Sheila McNulty Exporting shale gas could keep US producers in business

The shale boom keeps getting better and better. A new report by PFC Energy, the consultancy, shows that the already generous estimates of production from the huge gas field known as the Marcellus Shale were not big enough. Apparently a Pennsylvania law kept well data closed for five years up to August. Now that the data is out, the results, PFC says, are startling.

As of August 1st, the Pennsylvania Department of Environmental Protection (DEP) required that Operators submit the 12 month production records for the dates beginning July 2009 and ending June 2010. After compiling and organizing the data, the DEP released the well production records for those companies which participated in the data submission and the results display some interesting and unique insights into why the Marcellus truly is different than the rest of the shales. An in depth review of the reported well production data shows that the Marcellus Shale appears to be behaving differently than the other shales, with decline rates now estimated at  – 15% as opposed to prior view of around 60%.  These results place the Marcellus wells in an entirely different category from those in other basins.

So if production is not declining as rapidly as was thought, that means US gas production has room to grow even more robustly than anticipated. And as good as that sounds, the US natural gas market already is so glutted, and prices so low, that some companies are contemplating spending millions of dollars converting natural gas import terminals to export terminals and turning the US into a natural gas exporter.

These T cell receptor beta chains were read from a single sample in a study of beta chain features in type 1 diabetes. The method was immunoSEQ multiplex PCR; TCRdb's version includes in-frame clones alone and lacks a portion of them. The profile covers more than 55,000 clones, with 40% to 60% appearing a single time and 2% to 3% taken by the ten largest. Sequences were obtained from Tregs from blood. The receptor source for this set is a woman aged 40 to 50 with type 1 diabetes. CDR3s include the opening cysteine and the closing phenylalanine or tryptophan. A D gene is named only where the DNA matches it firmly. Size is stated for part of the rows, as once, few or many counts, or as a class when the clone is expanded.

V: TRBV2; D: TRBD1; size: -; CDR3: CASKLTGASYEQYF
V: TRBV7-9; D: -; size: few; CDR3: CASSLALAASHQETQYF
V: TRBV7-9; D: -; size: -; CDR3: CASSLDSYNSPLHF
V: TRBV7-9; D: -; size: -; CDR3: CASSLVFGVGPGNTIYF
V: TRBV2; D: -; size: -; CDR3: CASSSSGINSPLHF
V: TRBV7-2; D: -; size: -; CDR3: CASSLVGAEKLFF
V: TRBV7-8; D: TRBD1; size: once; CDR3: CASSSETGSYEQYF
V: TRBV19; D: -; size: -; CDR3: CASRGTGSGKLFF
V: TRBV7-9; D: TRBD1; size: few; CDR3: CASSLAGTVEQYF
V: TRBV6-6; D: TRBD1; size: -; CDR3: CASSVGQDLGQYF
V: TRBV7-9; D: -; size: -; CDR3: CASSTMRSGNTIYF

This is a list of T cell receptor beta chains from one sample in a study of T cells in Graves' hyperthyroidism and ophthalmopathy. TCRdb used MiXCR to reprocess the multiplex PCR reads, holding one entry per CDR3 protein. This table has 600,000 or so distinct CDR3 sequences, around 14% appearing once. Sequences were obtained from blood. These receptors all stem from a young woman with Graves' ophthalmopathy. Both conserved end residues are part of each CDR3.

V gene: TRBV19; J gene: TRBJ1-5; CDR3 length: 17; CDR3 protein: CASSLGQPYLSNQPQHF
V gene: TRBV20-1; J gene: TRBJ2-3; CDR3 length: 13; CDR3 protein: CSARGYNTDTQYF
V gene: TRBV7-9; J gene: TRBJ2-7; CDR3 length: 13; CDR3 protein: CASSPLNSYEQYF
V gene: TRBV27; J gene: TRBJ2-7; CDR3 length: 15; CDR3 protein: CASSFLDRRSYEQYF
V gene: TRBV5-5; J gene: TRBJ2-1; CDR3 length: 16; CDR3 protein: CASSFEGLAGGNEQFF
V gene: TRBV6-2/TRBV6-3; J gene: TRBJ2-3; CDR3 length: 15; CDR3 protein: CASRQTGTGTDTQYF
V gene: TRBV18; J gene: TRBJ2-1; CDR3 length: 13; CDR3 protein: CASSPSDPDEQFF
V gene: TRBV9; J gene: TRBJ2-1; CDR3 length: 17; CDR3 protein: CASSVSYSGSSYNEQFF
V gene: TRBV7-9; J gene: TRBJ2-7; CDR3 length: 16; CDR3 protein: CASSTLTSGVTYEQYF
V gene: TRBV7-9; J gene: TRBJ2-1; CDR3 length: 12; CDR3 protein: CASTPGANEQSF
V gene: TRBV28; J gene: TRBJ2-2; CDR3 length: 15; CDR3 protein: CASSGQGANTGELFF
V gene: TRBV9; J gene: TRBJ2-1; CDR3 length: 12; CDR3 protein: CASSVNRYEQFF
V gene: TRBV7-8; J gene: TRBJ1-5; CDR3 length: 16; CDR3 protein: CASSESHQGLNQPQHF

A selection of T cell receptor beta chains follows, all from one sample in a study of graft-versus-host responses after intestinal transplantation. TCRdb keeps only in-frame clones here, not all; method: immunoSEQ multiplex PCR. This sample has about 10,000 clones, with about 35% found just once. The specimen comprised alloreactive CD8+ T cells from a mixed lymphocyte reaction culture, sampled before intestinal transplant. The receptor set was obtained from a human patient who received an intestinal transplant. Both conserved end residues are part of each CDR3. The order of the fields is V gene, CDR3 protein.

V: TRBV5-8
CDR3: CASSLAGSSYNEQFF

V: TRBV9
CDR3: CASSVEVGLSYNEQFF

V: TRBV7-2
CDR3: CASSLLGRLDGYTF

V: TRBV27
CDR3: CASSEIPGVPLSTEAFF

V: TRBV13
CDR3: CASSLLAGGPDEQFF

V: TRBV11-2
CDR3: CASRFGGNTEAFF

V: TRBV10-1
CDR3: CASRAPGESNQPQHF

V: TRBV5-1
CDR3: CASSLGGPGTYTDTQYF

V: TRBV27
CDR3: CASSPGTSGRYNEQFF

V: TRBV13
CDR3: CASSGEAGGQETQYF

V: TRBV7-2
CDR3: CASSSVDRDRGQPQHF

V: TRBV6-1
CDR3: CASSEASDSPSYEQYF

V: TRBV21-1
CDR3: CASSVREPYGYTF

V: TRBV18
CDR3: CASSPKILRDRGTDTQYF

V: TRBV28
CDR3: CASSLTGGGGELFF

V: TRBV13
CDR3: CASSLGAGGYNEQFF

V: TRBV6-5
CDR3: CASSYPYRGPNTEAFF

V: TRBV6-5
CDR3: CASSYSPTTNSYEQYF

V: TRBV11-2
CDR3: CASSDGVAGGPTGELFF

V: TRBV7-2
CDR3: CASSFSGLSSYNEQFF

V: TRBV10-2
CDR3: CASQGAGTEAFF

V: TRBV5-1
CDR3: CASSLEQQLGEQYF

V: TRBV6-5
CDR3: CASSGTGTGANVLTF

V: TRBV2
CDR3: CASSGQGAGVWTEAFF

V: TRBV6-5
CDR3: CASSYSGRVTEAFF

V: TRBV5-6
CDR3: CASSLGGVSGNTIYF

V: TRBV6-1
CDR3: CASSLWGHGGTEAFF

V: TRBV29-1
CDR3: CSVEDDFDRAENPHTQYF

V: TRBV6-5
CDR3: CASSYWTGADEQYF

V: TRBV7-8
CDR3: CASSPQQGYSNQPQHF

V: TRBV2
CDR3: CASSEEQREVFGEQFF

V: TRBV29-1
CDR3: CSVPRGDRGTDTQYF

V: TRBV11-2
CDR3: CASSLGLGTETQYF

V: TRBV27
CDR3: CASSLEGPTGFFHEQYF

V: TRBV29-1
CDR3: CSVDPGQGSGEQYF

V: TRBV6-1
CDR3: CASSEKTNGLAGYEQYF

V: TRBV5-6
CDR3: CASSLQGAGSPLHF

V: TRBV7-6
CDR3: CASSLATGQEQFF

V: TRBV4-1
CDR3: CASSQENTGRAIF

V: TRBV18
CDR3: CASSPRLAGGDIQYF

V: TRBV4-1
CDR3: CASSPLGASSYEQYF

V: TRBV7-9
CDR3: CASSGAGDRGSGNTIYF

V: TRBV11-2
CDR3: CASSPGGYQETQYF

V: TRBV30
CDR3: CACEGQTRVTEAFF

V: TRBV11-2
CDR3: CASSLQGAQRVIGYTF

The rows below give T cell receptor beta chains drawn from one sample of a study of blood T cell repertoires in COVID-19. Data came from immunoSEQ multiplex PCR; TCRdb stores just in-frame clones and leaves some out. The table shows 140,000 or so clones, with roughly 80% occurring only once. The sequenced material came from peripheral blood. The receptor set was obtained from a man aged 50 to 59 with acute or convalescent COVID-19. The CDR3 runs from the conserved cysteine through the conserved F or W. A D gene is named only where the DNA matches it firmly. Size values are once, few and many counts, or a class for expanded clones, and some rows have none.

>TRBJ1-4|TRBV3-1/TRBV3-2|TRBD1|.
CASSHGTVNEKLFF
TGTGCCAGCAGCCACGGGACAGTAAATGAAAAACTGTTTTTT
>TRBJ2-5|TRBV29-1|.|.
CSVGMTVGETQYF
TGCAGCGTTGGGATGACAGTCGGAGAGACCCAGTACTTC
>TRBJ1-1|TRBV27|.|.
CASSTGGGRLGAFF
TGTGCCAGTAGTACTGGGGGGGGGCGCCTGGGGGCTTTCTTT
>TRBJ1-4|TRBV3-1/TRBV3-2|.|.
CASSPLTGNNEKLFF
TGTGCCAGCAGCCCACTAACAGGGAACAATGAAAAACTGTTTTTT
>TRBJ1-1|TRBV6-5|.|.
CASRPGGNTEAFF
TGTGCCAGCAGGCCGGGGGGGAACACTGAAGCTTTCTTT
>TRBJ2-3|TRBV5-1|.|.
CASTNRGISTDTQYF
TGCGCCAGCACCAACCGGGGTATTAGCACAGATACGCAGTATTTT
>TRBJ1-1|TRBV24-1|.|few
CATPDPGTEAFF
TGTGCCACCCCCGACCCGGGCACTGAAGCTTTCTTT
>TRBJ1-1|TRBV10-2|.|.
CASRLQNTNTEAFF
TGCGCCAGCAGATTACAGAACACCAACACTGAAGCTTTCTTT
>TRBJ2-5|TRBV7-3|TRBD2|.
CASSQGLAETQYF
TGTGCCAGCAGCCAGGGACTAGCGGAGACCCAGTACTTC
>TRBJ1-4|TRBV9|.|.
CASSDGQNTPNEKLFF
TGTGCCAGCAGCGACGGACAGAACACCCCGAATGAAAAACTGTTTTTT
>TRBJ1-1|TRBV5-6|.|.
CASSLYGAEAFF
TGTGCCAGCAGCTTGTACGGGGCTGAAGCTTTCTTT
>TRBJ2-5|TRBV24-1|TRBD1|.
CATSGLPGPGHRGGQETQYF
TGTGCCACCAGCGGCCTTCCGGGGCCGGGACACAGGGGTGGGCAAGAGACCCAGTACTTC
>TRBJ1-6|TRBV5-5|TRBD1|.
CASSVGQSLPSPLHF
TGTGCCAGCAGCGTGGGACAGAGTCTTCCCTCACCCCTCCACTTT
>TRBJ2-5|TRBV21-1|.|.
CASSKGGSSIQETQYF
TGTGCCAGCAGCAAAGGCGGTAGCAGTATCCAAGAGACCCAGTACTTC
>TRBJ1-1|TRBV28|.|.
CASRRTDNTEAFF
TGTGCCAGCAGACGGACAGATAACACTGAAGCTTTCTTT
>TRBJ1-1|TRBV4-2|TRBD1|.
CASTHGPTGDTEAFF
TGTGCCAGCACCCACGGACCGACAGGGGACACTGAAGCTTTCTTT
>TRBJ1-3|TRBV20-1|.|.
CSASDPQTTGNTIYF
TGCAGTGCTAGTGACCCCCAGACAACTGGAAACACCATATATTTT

This would certainly be good news for producers now so overwhelmed with gas they are finding it more cost effective to abandon leases than drill (as required to hold onto the leases) in hopes of producing when prices rebound. A new report by Credit Suisse Equity Research underlines the gravity of the situation:

We are beginning to see signs of slowing from select natural gas-focused producers. Recently, GMX Resources (GMXR) cut its 2011 capex guidance by 13 per cent as it plans to sub-lease three of its four contracted rigs. Sandridge Energy (SD) noted it had dropped from 8 rigs to 1 in the gassy Pinon Field of West Texas. Devon Energy (DVN) has signaled it will de-emphasize gas production as it focuses on West Texas and Canada oil properties. CHK has also stated that it will reduce its ‘HBP’ rigs (those running to hold leases) from the current ~45 range to 30 by year-end 2011. HK signaled it can reduce its Haynesville rig count by 35-15 per cent versus current levels (14 rigs) in the event of $4-5.00 per MMBtu gas and is also open to letting leases expire in order to preserve capital. EOG has also stated it will let certain non-core leases expire in the Haynesville Shale.

As George Mitchell, the father of the shale gas revolution, puts it:

We’re now producing more gas than we’re selling. It’s getting very competitive at $4 to make it profitable.

Which leads me back to exporting. Certainly it seems hard to contemplate that a country so consumed by energy security would export its fuel. But the Obama administration and Congress have yet to recognize the significance of natural gas as a fuel that could help reduce the country’s carbon footprint.

It is the least polluting of the fossil fuels, the go-to backup fuel for intermittent wind and solar, and has the potential to power either electric or natural gas vehicles. But if the US does not see the value in building the infrastructure to take advantage of the natural gas, why not export it to the highest bidder? That way US producers can find their way to back to profitability.